This article was originally published on February 07, 2018 on Huffington Post Canada.
Since 2012, Canada has witnessed a surge in anti-Muslim attitudes and incidents, culminating in the Quebec City mosque attack on Jan. 29, 2017, that left six Muslims dead, and 19 injured. Following the attack, Prime Minister Justin Trudeau promised to support Muslims in Canada and asserted, "We will defend you ... and we will stand up for you."
M-103, a motion introduced last February by Liberal Member of Parliament Iqra Khalid, charged the Standing Committee on Canadian Heritage to conduct a study on how to reduce or eliminate systemic racism and religious discrimination, including Islamophobia, in Canada. On February 1, nearly two years after almost 70,000 Canadians called on the government to condemn Islamophobia in parliamentary ePetition e-411, the M-103 report and recommendations were finally released to the public.
The survey demonstrated that Canadians recognize Islamophobia is a problem, stand largely opposed to it and expect the government to take action. In fact, a whopping 81 per cent of Canadians acknowledge the existence of Islamophobia in Canada.
The joint CMF-FMC/CJPME survey reveals that the majority of Canadians support the timely recommendations of M-103. Recommendation 22 of the M-103 report asserts that "the Government of Canada take a strong leadership role to actively condemn systemic racism and religious discrimination including Islamophobia." Indeed, survey results showed that 77 per cent of Liberal supporters, and 60 per cent of Canadians overall, agree that the government must take action to combat Islamophobia in Canada.
When asked, "What is the best way for the government to respond to the challenges that come with multiculturalism today," Canadians in the survey expressed support for all the different courses of action recommended by the Committee. For example, Recommendation 29 of the M-103 report calls on the government to ensure that law enforcement agencies better "investigate hate speech on the Internet" and "enforce existing laws."
The most highly recommended course of action by Canadians surveyed was to "better enforce existing laws to protect minorities from discrimination and hate crimes." This approach was supported by 48 per cent of respondents, and indicates that Canadians continue to have faith in the existing mechanisms supporting multiculturalism.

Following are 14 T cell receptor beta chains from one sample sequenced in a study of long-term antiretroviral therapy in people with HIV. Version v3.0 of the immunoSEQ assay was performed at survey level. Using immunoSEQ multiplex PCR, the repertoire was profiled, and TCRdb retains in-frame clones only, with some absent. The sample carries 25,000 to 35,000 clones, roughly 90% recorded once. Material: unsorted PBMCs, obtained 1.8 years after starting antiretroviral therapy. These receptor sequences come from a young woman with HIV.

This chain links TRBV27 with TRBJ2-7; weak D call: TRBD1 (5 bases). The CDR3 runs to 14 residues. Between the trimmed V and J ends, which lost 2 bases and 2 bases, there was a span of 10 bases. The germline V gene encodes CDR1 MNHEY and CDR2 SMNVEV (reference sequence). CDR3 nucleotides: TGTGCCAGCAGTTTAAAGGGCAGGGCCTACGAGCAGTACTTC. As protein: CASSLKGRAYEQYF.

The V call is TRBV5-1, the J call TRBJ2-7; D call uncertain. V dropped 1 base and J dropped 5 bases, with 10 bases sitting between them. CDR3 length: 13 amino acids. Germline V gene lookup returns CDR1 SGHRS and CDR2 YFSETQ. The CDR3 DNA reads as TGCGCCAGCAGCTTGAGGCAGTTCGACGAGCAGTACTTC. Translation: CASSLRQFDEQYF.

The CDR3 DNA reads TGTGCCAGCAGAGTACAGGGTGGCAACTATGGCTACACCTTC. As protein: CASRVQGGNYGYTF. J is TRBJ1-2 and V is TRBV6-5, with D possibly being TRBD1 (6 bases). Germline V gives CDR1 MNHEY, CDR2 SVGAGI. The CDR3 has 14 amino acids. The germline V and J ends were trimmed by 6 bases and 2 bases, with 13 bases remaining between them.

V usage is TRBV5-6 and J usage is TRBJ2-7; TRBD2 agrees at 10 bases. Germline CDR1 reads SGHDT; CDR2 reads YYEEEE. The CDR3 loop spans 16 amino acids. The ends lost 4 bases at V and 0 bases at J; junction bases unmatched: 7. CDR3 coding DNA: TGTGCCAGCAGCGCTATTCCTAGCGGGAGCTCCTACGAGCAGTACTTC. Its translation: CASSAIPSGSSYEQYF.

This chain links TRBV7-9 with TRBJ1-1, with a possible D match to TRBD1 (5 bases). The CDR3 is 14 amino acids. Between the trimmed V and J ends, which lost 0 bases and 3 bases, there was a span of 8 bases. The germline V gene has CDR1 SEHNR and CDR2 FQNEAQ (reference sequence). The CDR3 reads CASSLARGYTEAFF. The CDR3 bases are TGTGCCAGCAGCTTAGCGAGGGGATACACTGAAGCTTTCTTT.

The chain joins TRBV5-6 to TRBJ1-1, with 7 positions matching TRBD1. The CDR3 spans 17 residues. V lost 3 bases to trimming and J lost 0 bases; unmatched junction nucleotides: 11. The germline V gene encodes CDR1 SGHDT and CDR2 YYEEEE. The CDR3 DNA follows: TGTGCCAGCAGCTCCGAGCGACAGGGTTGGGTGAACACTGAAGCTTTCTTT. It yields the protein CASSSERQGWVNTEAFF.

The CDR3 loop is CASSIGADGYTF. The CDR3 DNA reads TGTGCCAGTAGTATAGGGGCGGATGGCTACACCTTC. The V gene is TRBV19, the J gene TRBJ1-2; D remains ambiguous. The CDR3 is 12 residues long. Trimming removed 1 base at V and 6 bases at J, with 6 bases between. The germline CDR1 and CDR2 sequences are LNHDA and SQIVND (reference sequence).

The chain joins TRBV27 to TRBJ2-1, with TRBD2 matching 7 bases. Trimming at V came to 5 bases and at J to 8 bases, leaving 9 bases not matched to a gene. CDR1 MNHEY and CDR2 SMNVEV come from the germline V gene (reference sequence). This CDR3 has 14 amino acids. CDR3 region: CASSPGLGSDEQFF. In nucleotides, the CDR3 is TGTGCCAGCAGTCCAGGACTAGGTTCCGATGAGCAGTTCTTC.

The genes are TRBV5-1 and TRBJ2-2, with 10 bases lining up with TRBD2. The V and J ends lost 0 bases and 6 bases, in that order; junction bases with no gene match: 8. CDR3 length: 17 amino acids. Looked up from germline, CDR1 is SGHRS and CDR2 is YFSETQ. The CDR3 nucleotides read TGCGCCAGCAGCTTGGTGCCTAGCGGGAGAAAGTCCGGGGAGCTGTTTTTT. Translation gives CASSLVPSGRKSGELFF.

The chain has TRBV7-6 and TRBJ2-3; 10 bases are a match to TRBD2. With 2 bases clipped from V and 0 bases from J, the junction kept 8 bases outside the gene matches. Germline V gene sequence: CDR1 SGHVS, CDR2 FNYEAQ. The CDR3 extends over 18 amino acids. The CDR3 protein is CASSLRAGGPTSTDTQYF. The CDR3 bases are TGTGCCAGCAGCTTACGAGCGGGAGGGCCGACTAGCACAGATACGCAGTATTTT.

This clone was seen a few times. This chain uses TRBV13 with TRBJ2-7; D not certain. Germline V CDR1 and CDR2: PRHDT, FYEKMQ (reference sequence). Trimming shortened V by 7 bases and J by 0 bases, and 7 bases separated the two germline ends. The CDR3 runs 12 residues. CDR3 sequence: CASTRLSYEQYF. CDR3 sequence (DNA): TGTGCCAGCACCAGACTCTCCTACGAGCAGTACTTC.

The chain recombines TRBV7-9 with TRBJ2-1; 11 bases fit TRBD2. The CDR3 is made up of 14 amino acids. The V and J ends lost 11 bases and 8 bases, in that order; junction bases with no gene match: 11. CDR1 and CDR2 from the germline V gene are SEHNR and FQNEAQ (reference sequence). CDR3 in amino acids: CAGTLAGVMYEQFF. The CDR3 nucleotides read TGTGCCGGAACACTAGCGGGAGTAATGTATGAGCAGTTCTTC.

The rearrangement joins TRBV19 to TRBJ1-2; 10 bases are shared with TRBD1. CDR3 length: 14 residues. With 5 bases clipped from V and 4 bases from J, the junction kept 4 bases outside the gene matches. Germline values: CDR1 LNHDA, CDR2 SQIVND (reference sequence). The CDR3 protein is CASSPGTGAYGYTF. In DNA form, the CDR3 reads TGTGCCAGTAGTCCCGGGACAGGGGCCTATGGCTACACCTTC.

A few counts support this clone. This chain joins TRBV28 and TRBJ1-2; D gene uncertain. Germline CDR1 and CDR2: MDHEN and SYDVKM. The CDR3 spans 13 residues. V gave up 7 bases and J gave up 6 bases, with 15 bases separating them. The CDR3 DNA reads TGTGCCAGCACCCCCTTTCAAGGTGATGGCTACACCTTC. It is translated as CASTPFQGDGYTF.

Likewise, 42 per cent of Canadians believe the government needs to "provide cultural sensitivity training to government employees who deal with the public," another position supported by several recommendations in the Committee's report.
Sadly, after half a year of testimony and study, the Committee was unable to establish a working definition of Islamophobia. Considering that much of the opposition to the motion was due ostensibly to the "vague" definition of Islamophobia, the Committee fell short in addressing these concerns and developing consensus moving forward.
M-103 faced considerable backlash from right-leaning voices, who claimedCanadians find the term "Islamophobia" confusing. Contrarily, the survey results reveal that 70 per cent of Canadians are comfortable that they understand the meaning of Islamophobia. If Canadians indicate that they are clear on what Islamophobia is, surely a Committee tasked with investigating Islamophobia could do the same.
It has been said that actions speak louder than words, and rightly so. Indeed, in a context where there is a nation-wide wave of religious discrimination against Muslims, action becomes a federal imperative.
Many Canadians have waited years for Parliament to recognize the problem of Islamophobia in Canada. The federal government can be at ease knowing it will have broad support if it decides to implement the recommendations of the Committee's M-103 report and take action to stand up for Muslims.